The Federal Conservatives have been a bit snippy lately, perhaps in part due to their languishing poll numbers, but I suspect even they realize attacking the NDP back here is not good politics for them. However it is hard in this case to try and deflect blame to the Federal Liberals. It is becoming increasingly apparent to Canadians that some provinces are doing better than others in dealing with the latest COVID wave and the ones doing worst have provincial Conservative governments.

    So if Mr. Kenney thought watching CPAC while hunkering down in the Sky Palace bunker might provide a break from all his COVID troubles, he will have to try change the channel again. Unfortunately for him, he can’t shut down debate in Ottawa as easily as here, nor can he easily influence national media coverage.

  9. Don Martin opined we should spare a thought for Jason Kenney’s plight, since he’s got the worst job in Canadian politics, namely governing Oilberduh:

    Commenters familiar with my posts on albertapolitics.ca will understand why I have no sympathy at all for Jason Kenney, the court jester of Calgary’s rich upper crust. I agree much more strongly with Max Fawcett in the National Observer:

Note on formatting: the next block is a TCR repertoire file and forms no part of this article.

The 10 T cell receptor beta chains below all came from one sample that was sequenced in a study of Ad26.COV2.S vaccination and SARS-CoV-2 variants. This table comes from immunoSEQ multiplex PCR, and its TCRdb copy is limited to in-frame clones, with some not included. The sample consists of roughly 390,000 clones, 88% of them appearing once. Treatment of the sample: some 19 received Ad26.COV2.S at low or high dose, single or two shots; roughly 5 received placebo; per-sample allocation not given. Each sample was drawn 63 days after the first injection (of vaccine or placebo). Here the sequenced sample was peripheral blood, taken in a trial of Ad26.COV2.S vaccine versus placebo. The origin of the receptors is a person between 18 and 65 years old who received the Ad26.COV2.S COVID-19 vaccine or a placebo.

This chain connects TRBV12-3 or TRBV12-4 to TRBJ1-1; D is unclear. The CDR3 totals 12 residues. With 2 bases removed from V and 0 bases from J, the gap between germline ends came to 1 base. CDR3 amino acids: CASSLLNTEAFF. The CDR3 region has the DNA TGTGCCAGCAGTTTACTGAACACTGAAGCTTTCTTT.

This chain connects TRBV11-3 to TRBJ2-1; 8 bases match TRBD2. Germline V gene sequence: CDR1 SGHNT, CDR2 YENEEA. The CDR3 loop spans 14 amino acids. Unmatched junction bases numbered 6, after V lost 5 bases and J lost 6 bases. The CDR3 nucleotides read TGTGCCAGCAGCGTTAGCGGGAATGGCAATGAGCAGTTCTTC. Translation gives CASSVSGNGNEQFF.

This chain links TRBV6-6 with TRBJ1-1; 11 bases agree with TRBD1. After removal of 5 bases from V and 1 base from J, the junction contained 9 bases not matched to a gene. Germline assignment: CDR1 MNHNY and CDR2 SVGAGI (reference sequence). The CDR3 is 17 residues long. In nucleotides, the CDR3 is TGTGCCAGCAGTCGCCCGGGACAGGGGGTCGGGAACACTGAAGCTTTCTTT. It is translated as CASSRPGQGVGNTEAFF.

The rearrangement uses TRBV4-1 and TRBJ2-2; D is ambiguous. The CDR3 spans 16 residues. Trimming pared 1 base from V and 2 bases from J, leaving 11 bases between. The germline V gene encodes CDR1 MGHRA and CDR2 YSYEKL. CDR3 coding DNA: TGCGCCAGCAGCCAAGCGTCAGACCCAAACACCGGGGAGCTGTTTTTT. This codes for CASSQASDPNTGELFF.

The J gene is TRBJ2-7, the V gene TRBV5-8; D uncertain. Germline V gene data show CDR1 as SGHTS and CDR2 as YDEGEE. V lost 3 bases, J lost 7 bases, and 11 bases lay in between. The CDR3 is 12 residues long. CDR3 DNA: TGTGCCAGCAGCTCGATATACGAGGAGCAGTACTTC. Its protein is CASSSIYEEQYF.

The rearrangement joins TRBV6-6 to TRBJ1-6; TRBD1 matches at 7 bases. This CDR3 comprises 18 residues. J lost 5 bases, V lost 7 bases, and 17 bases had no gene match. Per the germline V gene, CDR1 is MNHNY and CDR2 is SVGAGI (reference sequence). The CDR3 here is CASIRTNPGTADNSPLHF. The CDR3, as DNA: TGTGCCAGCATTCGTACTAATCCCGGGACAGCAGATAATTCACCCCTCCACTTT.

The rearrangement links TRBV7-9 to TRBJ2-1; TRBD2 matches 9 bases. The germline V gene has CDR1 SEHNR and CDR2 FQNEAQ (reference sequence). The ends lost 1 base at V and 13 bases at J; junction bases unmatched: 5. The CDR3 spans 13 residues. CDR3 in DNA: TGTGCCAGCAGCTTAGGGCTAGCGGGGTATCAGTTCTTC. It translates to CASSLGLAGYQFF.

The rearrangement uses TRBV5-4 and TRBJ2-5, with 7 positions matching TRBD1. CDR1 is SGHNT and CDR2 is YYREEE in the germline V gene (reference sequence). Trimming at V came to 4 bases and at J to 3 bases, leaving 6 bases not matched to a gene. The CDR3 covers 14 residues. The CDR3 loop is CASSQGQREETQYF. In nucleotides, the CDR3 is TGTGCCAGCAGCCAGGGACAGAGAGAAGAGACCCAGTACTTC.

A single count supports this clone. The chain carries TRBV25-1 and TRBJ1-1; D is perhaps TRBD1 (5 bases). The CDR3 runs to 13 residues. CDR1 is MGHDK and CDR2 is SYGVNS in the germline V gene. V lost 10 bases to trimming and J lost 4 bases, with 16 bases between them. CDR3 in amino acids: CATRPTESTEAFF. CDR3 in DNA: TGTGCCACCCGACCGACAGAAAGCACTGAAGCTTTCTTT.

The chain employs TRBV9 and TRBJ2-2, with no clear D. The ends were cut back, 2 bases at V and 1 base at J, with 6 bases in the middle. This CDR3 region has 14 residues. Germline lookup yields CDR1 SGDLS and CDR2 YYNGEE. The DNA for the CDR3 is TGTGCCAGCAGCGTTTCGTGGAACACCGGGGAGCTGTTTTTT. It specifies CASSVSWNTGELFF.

Now to the federal debate. Heather McPherson was exactly right. Kenney made every possible mistake handling the Covid-19 crisis, and he’s not done yet. Her attack on Justin Trudeau was a bit overstated, for obvious (partisan) reasons, since the Feds have given more money to Alberta than most (any?) other provinces. Kenney, true to form, has refused some of it because it came from a Liberal (gasp!!) government.

    Garnett Genius wasn’t living up to his name when he tried to deflect attention from Canada’s worst failure of Covid response back to the federal Liberals. Michelle Rempel Garner actually said “bourgeois contempt for the law” which I thought wuz a furrin’ language. We don’ speak sech thing here in Oilbeduh! I think she meant “redneck.” But her point about “people can’t afford lockdown” is valid. It’s also a provincial responsibility, and another Kenney failure.